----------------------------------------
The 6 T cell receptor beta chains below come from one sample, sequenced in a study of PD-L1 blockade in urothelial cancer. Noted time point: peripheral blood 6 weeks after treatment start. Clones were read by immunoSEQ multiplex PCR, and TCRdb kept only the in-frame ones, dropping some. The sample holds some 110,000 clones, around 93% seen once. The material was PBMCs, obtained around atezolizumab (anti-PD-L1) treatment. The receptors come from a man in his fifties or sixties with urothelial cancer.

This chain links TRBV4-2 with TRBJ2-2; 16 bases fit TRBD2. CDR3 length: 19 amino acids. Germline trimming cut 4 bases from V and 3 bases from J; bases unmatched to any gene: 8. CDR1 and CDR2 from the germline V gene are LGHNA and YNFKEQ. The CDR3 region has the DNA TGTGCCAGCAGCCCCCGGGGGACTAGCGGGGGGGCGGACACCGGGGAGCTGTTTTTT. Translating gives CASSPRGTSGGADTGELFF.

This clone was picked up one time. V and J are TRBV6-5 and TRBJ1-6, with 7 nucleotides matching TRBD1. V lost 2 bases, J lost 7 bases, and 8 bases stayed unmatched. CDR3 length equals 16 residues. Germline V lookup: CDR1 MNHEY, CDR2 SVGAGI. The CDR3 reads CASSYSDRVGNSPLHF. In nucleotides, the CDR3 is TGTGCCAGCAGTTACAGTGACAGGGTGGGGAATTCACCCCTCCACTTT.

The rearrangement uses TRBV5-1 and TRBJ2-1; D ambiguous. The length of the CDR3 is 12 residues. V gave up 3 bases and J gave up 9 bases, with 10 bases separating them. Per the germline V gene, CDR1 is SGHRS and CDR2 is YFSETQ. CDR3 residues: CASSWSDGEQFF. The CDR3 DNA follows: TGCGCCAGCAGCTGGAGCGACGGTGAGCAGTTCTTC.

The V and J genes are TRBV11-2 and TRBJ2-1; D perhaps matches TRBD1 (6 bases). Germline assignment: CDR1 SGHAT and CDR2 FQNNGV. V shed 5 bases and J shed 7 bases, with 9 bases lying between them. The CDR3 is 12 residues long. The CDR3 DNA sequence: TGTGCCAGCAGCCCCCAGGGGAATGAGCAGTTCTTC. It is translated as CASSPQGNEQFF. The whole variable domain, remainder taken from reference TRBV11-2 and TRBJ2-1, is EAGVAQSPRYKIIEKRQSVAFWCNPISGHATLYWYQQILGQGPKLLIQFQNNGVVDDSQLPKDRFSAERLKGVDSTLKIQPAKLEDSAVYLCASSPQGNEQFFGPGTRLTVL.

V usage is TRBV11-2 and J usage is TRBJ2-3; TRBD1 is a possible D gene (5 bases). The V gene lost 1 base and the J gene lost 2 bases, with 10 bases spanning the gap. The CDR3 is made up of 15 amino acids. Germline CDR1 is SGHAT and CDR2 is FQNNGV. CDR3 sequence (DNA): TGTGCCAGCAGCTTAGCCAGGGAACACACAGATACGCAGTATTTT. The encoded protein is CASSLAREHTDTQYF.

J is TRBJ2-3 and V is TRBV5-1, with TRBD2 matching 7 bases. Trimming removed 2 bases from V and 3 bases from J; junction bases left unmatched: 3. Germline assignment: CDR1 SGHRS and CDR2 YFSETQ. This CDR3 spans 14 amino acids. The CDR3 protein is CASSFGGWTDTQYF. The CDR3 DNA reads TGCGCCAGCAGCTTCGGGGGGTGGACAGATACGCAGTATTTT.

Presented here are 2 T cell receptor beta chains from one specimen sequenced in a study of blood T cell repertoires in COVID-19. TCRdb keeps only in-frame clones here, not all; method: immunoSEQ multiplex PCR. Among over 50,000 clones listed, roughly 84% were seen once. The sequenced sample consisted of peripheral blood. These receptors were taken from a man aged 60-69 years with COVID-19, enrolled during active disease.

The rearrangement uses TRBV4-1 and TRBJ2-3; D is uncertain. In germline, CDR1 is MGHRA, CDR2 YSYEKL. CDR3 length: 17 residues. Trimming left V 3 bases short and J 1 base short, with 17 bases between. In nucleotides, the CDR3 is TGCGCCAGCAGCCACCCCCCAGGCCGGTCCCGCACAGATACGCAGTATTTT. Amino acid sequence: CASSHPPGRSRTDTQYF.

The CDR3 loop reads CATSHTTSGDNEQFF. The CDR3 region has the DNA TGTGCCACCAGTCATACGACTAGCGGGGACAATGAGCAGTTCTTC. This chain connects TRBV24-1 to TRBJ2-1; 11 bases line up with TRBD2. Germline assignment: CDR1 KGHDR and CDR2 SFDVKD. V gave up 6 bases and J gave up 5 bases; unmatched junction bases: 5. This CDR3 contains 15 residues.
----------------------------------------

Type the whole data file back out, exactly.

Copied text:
The 6 T cell receptor beta chains below come from one sample, sequenced in a study of PD-L1 blockade in urothelial cancer. Noted time point: peripheral blood 6 weeks after treatment start. Clones were read by immunoSEQ multiplex PCR, and TCRdb kept only the in-frame ones, dropping some. The sample holds some 110,000 clones, around 93% seen once. The material was PBMCs, obtained around atezolizumab (anti-PD-L1) treatment. The receptors come from a man in his fifties or sixties with urothelial cancer.

This chain links TRBV4-2 with TRBJ2-2; 16 bases fit TRBD2. CDR3 length: 19 amino acids. Germline trimming cut 4 bases from V and 3 bases from J; bases unmatched to any gene: 8. CDR1 and CDR2 from the germline V gene are LGHNA and YNFKEQ. The CDR3 region has the DNA TGTGCCAGCAGCCCCCGGGGGACTAGCGGGGGGGCGGACACCGGGGAGCTGTTTTTT. Translating gives CASSPRGTSGGADTGELFF.

This clone was picked up one time. V and J are TRBV6-5 and TRBJ1-6, with 7 nucleotides matching TRBD1. V lost 2 bases, J lost 7 bases, and 8 bases stayed unmatched. CDR3 length equals 16 residues. Germline V lookup: CDR1 MNHEY, CDR2 SVGAGI. The CDR3 reads CASSYSDRVGNSPLHF. In nucleotides, the CDR3 is TGTGCCAGCAGTTACAGTGACAGGGTGGGGAATTCACCCCTCCACTTT.

The rearrangement uses TRBV5-1 and TRBJ2-1; D ambiguous. The length of the CDR3 is 12 residues. V gave up 3 bases and J gave up 9 bases, with 10 bases separating them. Per the germline V gene, CDR1 is SGHRS and CDR2 is YFSETQ. CDR3 residues: CASSWSDGEQFF. The CDR3 DNA follows: TGCGCCAGCAGCTGGAGCGACGGTGAGCAGTTCTTC.

The V and J genes are TRBV11-2 and TRBJ2-1; D perhaps matches TRBD1 (6 bases). Germline assignment: CDR1 SGHAT and CDR2 FQNNGV. V shed 5 bases and J shed 7 bases, with 9 bases lying between them. The CDR3 is 12 residues long. The CDR3 DNA sequence: TGTGCCAGCAGCCCCCAGGGGAATGAGCAGTTCTTC. It is translated as CASSPQGNEQFF. The whole variable domain, remainder taken from reference TRBV11-2 and TRBJ2-1, is EAGVAQSPRYKIIEKRQSVAFWCNPISGHATLYWYQQILGQGPKLLIQFQNNGVVDDSQLPKDRFSAERLKGVDSTLKIQPAKLEDSAVYLCASSPQGNEQFFGPGTRLTVL.

V usage is TRBV11-2 and J usage is TRBJ2-3; TRBD1 is a possible D gene (5 bases). The V gene lost 1 base and the J gene lost 2 bases, with 10 bases spanning the gap. The CDR3 is made up of 15 amino acids. Germline CDR1 is SGHAT and CDR2 is FQNNGV. CDR3 sequence (DNA): TGTGCCAGCAGCTTAGCCAGGGAACACACAGATACGCAGTATTTT. The encoded protein is CASSLAREHTDTQYF.

J is TRBJ2-3 and V is TRBV5-1, with TRBD2 matching 7 bases. Trimming removed 2 bases from V and 3 bases from J; junction bases left unmatched: 3. Germline assignment: CDR1 SGHRS and CDR2 YFSETQ. This CDR3 spans 14 amino acids. The CDR3 protein is CASSFGGWTDTQYF. The CDR3 DNA reads TGCGCCAGCAGCTTCGGGGGGTGGACAGATACGCAGTATTTT.

Presented here are 2 T cell receptor beta chains from one specimen sequenced in a study of blood T cell repertoires in COVID-19. TCRdb keeps only in-frame clones here, not all; method: immunoSEQ multiplex PCR. Among over 50,000 clones listed, roughly 84% were seen once. The sequenced sample consisted of peripheral blood. These receptors were taken from a man aged 60-69 years with COVID-19, enrolled during active disease.

The rearrangement uses TRBV4-1 and TRBJ2-3; D is uncertain. In germline, CDR1 is MGHRA, CDR2 YSYEKL. CDR3 length: 17 residues. Trimming left V 3 bases short and J 1 base short, with 17 bases between. In nucleotides, the CDR3 is TGCGCCAGCAGCCACCCCCCAGGCCGGTCCCGCACAGATACGCAGTATTTT. Amino acid sequence: CASSHPPGRSRTDTQYF.

The CDR3 loop reads CATSHTTSGDNEQFF. The CDR3 region has the DNA TGTGCCACCAGTCATACGACTAGCGGGGACAATGAGCAGTTCTTC. This chain connects TRBV24-1 to TRBJ2-1; 11 bases line up with TRBD2. Germline assignment: CDR1 KGHDR and CDR2 SFDVKD. V gave up 6 bases and J gave up 5 bases; unmatched junction bases: 5. This CDR3 contains 15 residues.